This will be the longest planned highway closure the Puget Sound region has ever experienced. History shows that traffic congestion worsens considerably during a viaduct closure – no matter what roads are traveled. This is why regional transportation agencies are asking everyone to make a plan to get around differently.
Here are a few things that you can do:
- Shift your travel time to avoid the busiest times on the roadway.
- Bike or walk to work or school.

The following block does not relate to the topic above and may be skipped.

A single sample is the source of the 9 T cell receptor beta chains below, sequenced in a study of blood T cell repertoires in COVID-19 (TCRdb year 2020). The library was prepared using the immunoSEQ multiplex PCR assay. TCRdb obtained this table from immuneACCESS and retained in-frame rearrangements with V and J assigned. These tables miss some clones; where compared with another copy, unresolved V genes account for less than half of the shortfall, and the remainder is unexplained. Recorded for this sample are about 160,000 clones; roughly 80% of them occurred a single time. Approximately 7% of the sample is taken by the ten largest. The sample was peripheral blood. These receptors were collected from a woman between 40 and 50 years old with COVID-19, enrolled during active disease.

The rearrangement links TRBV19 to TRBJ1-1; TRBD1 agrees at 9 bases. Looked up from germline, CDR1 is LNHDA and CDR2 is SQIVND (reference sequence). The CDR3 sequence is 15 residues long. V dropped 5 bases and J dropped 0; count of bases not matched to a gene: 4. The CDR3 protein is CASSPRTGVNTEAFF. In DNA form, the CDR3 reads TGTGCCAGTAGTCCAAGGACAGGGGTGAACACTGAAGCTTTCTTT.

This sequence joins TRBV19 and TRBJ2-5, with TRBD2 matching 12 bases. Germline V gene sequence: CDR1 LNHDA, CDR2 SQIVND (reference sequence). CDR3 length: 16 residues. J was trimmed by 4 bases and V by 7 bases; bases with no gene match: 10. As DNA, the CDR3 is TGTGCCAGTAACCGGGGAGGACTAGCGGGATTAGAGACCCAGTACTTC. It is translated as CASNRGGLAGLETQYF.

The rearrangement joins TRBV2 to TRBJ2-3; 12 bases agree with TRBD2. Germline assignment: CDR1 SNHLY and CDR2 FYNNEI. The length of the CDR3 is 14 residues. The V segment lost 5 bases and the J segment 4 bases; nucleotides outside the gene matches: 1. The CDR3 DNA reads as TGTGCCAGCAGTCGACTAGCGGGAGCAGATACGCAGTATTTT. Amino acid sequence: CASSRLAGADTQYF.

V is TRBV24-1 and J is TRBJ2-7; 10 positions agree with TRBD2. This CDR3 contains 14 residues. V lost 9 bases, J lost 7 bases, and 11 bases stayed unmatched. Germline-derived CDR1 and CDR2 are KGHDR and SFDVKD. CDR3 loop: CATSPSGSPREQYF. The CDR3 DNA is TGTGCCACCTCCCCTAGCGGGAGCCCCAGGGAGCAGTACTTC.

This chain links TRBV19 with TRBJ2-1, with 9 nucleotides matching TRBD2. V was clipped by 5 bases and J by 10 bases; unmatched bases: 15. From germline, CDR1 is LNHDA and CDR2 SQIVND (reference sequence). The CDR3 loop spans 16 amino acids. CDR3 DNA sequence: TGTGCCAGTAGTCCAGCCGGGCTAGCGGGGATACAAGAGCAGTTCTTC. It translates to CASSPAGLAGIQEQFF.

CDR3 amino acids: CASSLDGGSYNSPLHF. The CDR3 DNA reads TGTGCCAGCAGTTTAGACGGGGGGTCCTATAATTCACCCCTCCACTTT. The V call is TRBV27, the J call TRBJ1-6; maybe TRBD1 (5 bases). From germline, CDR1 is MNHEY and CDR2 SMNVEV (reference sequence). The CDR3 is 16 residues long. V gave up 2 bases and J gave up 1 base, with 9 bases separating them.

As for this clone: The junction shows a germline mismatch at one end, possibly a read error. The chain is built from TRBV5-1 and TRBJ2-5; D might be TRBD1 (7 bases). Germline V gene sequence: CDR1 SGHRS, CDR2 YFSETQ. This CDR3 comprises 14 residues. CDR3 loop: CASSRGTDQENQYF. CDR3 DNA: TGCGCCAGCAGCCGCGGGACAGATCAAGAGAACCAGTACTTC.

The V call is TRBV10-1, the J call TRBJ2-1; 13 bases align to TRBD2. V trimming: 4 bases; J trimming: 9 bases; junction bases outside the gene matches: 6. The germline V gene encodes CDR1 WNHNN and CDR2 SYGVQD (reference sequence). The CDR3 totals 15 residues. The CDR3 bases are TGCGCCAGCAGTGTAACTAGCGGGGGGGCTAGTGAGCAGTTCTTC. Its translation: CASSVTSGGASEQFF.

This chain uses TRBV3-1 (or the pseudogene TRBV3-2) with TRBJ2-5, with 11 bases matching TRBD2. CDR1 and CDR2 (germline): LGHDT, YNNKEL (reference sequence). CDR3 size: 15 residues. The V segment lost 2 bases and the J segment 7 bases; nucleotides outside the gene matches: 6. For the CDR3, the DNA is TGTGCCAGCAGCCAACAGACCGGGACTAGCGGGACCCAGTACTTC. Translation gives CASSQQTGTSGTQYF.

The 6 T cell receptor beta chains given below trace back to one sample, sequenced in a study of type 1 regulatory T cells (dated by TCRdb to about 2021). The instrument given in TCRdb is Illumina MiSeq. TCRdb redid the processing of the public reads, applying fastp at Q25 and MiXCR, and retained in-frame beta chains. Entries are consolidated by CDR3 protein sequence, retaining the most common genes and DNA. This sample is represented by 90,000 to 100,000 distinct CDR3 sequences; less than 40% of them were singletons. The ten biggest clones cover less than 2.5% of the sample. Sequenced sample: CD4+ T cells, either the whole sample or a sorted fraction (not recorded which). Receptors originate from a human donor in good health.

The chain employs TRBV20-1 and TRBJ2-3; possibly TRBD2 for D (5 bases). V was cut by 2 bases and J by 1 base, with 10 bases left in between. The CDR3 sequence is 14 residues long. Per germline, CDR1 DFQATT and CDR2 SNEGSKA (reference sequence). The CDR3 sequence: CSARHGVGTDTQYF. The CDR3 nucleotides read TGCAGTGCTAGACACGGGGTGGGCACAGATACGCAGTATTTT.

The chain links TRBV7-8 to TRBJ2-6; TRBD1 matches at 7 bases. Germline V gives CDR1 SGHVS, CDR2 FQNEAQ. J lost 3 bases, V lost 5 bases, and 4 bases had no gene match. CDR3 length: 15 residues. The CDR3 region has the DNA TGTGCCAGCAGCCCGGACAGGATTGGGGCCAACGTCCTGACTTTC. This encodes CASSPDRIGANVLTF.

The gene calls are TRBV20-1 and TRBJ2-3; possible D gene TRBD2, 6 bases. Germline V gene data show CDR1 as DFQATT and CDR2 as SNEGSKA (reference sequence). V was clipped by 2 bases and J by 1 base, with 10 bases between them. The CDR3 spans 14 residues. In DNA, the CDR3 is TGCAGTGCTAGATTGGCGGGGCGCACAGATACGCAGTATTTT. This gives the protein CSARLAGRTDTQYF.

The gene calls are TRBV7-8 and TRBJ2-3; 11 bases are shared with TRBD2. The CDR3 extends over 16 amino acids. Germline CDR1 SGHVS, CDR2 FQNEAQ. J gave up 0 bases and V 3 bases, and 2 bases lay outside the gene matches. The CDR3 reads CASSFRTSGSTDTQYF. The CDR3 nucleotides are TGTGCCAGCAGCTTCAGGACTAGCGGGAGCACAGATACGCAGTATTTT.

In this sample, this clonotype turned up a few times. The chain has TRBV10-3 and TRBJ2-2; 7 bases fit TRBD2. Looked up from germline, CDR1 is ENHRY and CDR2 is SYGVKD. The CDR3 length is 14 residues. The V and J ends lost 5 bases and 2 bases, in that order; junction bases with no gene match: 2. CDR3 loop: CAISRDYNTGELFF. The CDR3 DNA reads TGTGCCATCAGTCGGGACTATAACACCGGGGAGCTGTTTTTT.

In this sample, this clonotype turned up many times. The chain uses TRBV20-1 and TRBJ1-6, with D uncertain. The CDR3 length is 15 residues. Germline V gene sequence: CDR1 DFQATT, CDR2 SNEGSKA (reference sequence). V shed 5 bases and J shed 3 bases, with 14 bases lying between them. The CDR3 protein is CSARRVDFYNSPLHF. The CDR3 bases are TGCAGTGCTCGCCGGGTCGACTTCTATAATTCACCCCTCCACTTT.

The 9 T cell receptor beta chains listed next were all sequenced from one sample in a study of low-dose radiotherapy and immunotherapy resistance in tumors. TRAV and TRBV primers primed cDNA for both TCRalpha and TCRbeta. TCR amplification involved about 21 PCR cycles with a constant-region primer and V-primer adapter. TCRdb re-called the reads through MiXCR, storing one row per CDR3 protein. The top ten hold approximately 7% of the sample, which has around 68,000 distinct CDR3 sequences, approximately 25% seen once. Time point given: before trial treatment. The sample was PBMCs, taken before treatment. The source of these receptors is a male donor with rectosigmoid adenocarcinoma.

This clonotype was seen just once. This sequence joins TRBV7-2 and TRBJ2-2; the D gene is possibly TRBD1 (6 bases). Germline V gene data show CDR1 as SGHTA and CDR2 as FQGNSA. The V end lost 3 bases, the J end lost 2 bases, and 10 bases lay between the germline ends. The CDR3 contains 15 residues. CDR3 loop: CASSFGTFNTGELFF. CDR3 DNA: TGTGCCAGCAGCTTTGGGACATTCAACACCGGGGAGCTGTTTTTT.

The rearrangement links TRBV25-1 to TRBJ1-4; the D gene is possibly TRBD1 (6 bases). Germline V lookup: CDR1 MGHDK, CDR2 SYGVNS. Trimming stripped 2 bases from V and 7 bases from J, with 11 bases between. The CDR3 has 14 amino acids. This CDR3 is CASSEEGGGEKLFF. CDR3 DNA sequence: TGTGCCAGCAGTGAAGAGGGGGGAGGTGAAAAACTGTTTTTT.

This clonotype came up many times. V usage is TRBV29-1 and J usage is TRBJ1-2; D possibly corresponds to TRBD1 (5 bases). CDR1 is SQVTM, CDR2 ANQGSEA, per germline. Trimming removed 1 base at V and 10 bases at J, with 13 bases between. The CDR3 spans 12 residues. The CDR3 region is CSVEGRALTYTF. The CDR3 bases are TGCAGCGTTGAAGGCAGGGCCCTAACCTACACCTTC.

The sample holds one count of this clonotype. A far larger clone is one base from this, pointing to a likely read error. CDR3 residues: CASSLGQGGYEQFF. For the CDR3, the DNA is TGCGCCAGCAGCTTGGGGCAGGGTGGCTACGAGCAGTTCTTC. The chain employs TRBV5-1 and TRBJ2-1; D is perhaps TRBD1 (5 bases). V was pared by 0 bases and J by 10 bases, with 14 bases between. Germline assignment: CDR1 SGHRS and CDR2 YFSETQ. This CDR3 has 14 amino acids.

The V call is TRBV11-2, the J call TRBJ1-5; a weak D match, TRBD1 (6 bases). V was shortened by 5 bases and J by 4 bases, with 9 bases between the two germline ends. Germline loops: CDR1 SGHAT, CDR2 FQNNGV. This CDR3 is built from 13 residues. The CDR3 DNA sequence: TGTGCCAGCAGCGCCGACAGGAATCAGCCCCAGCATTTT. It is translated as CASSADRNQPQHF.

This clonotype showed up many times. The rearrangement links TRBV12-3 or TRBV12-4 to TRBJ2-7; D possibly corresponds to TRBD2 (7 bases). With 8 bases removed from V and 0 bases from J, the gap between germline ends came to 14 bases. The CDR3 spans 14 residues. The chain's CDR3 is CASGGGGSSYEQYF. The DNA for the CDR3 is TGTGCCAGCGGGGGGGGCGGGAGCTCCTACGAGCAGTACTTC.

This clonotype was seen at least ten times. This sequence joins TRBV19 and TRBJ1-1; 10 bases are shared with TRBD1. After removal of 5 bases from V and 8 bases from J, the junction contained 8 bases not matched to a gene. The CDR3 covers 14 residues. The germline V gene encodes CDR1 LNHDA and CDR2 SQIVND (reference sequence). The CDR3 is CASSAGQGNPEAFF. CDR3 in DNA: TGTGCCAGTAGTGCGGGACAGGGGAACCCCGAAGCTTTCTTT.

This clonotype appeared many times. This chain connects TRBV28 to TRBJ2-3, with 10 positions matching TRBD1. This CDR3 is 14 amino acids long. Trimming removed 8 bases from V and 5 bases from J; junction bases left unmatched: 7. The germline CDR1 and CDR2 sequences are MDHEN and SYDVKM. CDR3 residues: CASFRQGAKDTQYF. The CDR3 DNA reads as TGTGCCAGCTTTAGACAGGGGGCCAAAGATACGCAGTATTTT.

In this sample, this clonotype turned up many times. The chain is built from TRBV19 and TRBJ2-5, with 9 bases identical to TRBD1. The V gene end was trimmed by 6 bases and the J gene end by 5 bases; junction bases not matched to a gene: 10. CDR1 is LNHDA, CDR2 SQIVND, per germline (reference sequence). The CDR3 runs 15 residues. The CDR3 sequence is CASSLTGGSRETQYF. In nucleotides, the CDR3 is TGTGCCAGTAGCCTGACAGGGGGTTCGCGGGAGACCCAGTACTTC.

- Start or join a carpool/vanpool.
- Start a telecommute program for employees.
- Use transit, particularly the light rail/Sounder train or King County Water Taxi.
- Stay off the road: work from home, postpone discretionary trips or take time off.
- Be prepared for your new route when the closure ends and the new tunnel opens.
Ideas and resources:
- Ideas for changing your commute or travel habits.
- How WSDOT and partner agencies will help keep people moving during the closure.
- The closure in one overview handout.
After the new tunnel opens in early February, it will take up to two additional weeks to complete a new northbound off-ramp into downtown Seattle – creating traffic disruptions for up to six weeks.